The sixth rule of Japanese beetle control is that, if you’re willing to go to a little bit of trouble, lose a few leaves, and use a little bit of a synthetic insecticide there is a way to protect your plants to some degree.  If you’ve ever been around these beetles then you’ll know that they prefer some plants over other — for example, they love roses, and so they’ll attack roses first.  If you spray roses with permethrin (a synthetic insecticide) you can get 7-14 days of clean roses, and, if you’re lucky, you’ll kill many of the Japanese beetles before they move on to other plants — this is called trap cropping.

The seventh rule of Japanese beetle control is that these beetles will seek revenge for their dead relatives.

Another fine product…

I’m spending this week in Palm Desert, CA for a little R&R in the sun.  In the morning, with my pot o’ Earl Grey, I read the local paper (The Desert Sun).  Last Sunday’s paper provided me with an article about an “intelligent water incubator” (all material in quotes was taken from the article).  Pieter Hoff, a “Dutch scientist, author, and major exporter of lilies and flower bulbs” has invented the Waterboxx, which “produces and captures water from the air through condensation and rain.”  He claims a four year test in the Moroccan Saharan desert showed an 88% survival rate for fruit tree saplings “grown without irrigation.” He now wants to test his invention in the Coachella Valley desert “to create a money-making business model with trees” and of course to help save the environment.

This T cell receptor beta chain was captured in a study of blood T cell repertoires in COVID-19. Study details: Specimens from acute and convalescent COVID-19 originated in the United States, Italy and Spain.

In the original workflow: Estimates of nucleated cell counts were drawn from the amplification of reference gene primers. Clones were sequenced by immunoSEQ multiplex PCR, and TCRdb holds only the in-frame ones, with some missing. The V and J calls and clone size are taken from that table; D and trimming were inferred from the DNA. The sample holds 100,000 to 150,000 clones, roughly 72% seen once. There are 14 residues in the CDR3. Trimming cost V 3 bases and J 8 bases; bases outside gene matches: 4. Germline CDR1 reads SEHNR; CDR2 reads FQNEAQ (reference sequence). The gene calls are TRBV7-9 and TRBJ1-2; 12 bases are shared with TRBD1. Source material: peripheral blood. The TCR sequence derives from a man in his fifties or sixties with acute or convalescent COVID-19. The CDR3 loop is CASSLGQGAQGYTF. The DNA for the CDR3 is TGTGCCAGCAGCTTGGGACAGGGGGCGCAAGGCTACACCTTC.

The Waterboxx is a plastic rectangular box, but we’re told the inner technology is more complex.  The box is put around the seed or sapling and provides water “in small doses.”  It also “protects roots against sun, wind, weeds, rodents and some animals.”

I visited the web page and you should too.  The technology section is fascinating.  It includes an animation explaining how the box functions; apparently the box was designed to protect seeds in the same manner as bird poop.  I was interested to see that the box requires 4 gallons of water when it’s set up; not exactly a “no irrigation” methodology.  And that a wick inside the box releases about 50 ml of water a day to the soil below the box.  The last frame tells us “with the waterboxx we can transform most of the deserts into forests.”

I won’t test your patience by dissecting all the silliness in this article and the web site.  As you might expect, there is no peer-reviewed science on this product, nor even a research report.  The plant and soil science is marginal; the ecological science is horrific.  The box effectively prevents water from reaching the soil around the seedling, doling it out in miniscule doses instead.  Not only could a decent organic mulch layer do the same job (and do it better), but I question the “greenness” of creating yet another plastic product with a limited lifespan.   This system is so removed from reality that it’s incredible that anyone takes it seriously – yet it’s been out there for several years now and has won several awards.

Oddly, there’s little specific information about the inventor.   All I could find definitively is that he comes from a bulb-raising family in The Netherlands and has written a book:  CO2 – a gift from heaven (under the name Petrus Hoff).